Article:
The building with splendid architecture and a unique destiny is located in the inner courtyard building No. 6. To see it you must go through the arch. The gable roof, the towers in the corners, the multi-chromatic tiles on the façade  - this apartment block, which belonged to the Savvino-Storozhevsky Monastery, was built at the beginning of the 20th century in the fashionable pseudo-Russian style. The space inside was rented out as apartments and offices.

In 1939 the building got in the way of a new structure. However, it was not demolished - it was "simply" moved 50 meters inside the block. This was common practice in Moscow at the time. About 70 buildings were moved and Savvinskoye Court was the most complicated and the heaviest - it weighed 23,000 tons. The "move" was conducted without relocating the tenants. It happened over the course of one night, which was preceded by several months of preparation.

The Governor-General Building, which today is the Moscow Mayor's Office (bldg. 13)

"The red building with white columns was once two times smaller and Muscovites would attend balls that took place here." Source: Konstantin Kokoshkin/Global Look Press"The red building with white columns was once two times smaller and Muscovites would attend balls that took place here." Source: Konstantin Kokoshkin/Global Look Press

The red building with white columns was once two times smaller and Muscovites would attend balls that took place here. It was built in 1782 by architect Matvey Kazakov for Governor-General Chernyshev. After the death of its first owner the building was purchased by the state and ever since it’s been the official residence of Moscow mayors. In the 1930s, during the expansion of Tverskaya Avenue, the building was moved by a total of 13.5 meters, but it happened in a record 41 minutes. Two more floors were also added.

Sytin's Office (bldg. 18)

"This building housed the editorial department of a newspaper, Russkoye Slovo, and paradoxically, after the revolution it was used as the editorial department of the newspaper Izvestia, one of the flagships of Soviet media." Legion Media"This building housed the editorial department of a newspaper, Russkoye Slovo, and paradoxically, after the revolution it was used as the editorial department of the newspaper Izvestia, one of the flagships of Soviet media." Legion Media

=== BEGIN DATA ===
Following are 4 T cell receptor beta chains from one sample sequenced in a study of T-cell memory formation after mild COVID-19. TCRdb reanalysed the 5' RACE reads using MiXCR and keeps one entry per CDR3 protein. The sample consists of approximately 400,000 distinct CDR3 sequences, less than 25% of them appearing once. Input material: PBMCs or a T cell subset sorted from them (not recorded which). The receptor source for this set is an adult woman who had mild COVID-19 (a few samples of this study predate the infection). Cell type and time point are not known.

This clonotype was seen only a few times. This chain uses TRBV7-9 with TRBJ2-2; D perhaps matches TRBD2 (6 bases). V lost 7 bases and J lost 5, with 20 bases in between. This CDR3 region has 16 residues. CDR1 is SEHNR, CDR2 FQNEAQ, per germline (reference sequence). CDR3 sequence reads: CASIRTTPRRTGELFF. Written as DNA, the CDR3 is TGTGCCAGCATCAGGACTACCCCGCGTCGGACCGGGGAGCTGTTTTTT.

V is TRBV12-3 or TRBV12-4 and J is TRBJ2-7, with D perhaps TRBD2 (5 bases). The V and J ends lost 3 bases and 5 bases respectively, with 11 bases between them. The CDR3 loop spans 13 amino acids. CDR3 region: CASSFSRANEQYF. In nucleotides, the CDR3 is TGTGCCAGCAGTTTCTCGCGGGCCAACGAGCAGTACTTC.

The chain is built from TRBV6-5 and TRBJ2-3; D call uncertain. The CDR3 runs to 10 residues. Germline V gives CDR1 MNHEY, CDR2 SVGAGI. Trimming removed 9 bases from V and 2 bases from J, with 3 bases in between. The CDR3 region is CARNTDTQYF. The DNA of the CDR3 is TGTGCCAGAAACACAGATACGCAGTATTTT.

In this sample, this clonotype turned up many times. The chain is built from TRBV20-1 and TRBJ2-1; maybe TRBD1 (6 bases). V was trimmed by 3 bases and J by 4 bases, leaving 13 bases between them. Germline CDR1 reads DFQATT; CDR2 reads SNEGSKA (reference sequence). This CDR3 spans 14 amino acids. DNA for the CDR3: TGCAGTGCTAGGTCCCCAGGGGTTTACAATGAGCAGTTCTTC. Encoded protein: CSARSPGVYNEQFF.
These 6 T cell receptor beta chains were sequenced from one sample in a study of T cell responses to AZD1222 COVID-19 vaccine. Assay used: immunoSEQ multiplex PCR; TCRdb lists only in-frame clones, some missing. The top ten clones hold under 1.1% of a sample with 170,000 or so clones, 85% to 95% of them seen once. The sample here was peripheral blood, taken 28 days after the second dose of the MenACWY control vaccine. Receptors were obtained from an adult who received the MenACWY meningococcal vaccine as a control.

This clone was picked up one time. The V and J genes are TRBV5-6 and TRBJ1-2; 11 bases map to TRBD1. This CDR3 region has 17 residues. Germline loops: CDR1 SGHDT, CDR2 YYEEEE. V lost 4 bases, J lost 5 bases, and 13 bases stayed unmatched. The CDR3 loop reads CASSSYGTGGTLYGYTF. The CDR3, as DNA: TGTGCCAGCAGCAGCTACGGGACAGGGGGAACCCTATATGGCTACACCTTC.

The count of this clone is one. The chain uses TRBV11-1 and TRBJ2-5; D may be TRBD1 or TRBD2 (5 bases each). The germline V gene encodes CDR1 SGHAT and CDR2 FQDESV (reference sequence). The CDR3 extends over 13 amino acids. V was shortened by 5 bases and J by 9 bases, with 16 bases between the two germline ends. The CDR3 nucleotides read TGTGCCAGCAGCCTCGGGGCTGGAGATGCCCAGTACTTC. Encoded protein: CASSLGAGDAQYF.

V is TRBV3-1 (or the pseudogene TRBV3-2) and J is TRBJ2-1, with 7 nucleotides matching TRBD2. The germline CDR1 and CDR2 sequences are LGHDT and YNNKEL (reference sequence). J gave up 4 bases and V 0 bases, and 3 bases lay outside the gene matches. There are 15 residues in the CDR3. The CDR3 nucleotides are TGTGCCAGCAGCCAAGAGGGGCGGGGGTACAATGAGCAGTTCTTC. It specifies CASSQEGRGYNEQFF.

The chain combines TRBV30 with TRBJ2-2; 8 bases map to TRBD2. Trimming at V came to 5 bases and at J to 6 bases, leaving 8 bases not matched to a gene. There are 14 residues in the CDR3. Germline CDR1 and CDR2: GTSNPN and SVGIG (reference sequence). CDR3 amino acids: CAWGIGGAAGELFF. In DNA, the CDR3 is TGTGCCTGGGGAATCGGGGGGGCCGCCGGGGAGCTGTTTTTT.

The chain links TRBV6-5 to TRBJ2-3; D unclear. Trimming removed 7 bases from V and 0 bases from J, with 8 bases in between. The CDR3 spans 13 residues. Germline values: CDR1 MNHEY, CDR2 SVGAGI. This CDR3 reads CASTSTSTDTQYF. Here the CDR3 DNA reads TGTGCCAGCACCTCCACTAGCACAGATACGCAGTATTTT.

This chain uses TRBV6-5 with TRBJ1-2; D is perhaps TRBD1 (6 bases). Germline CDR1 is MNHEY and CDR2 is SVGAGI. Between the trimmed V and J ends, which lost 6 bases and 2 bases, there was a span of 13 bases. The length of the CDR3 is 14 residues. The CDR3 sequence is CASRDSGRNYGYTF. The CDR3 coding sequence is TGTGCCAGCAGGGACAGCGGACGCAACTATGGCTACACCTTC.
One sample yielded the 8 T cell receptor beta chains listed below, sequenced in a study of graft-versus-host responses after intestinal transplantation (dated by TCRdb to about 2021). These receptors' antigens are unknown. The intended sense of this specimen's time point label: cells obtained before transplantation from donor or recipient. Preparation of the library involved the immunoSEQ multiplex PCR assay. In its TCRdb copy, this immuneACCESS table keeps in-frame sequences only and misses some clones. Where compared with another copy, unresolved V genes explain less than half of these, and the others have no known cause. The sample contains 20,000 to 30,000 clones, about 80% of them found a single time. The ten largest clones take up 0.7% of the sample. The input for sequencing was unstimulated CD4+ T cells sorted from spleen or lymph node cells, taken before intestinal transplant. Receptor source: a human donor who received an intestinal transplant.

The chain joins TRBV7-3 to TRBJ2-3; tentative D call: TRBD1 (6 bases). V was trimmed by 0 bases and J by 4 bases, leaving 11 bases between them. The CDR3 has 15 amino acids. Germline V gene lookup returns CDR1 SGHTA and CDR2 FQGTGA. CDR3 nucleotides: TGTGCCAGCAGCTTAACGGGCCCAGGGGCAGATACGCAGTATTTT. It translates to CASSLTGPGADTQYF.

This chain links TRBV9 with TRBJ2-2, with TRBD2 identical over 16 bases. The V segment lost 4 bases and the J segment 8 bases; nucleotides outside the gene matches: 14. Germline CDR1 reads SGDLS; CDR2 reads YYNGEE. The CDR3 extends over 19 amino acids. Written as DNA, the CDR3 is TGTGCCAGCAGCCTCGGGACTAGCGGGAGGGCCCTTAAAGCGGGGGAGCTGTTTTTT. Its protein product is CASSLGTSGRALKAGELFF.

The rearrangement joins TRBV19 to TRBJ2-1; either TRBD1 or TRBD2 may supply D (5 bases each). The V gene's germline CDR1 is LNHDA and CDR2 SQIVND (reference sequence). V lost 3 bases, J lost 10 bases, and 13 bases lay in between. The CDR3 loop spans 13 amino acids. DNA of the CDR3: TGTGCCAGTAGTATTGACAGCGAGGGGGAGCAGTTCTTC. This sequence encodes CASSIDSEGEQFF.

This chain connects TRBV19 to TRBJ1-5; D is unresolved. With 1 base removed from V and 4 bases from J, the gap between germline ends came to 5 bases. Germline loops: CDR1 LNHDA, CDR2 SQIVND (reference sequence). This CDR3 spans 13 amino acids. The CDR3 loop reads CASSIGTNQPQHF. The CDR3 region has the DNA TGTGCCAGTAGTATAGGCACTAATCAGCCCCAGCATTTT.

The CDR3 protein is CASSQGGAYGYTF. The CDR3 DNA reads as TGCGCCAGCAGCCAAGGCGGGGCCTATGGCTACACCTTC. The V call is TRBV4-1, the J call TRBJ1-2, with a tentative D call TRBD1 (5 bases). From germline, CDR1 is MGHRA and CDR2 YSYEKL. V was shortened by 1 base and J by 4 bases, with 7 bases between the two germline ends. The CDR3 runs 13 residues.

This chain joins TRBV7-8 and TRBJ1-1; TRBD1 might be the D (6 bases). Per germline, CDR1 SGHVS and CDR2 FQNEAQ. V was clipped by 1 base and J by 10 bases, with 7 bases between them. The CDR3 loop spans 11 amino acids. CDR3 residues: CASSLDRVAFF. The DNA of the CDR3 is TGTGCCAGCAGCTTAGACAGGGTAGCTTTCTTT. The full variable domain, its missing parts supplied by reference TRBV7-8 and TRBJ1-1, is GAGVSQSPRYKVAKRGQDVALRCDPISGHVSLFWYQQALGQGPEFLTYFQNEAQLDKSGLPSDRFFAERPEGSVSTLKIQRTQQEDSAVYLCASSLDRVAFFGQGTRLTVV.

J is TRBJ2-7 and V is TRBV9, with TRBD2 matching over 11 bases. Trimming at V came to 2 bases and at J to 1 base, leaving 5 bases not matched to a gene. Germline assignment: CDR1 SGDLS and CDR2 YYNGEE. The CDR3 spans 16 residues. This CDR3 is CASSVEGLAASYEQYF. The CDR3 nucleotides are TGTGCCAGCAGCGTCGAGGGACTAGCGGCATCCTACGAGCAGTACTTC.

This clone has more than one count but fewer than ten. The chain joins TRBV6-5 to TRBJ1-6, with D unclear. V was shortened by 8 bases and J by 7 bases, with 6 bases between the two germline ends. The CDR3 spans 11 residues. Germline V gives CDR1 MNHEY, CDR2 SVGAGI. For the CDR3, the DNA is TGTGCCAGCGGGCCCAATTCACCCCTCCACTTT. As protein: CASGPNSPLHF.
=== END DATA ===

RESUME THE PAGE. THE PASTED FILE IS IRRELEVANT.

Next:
This is one of the finest examples of the Art Nouveau style in Moscow. At the beginning of the 20th century the house belonged to Ivan Sytin, a famous book publisher. It housed the editorial department of his newspaper, Russkoye Slovo, and paradoxically, after the revolution it was used as the editorial department of the newspaper Izvestia, one of the flagships of Soviet media, until the publication received its own office. In 1979, the building, covering Izvestia's new constructivist annexes, was moved 30 meters to the side. Fortunately, it preserved its refined décor.

The English Club (bldg. 21)

"A vivid period for the building began in 1831, when the English Club transferred here. All Moscow playboys dreamt of becoming members of this elitist male society." Source: Legion Media"A vivid period for the building began in 1831, when the English Club transferred here. All Moscow playboys dreamt of becoming members of this elitist male society." Source: Legion Media

This is the only classical manor house on the avenue not to be distorted by later reconstruction. The manor with the columned portico, front yard, and stone wall and lions was built at the end of the 18th century. However, it received its final addition after the Napoleonic invasion and subsequent fire of 1812. A vivid period for the building began in 1831, when the English Club transferred here. All Moscow playboys dreamt of becoming members of this elitist male society. The club's motto was "Concordia et laetitia" ("Accord and amusement"). The club organized lavish lunches, the members played cards, and debated politics. It had 400 members and about 1,000 candidates were always on the waiting list. New members were accepted only upon recommendation and a secret vote. Today the building houses the Museum of Modern Russian History.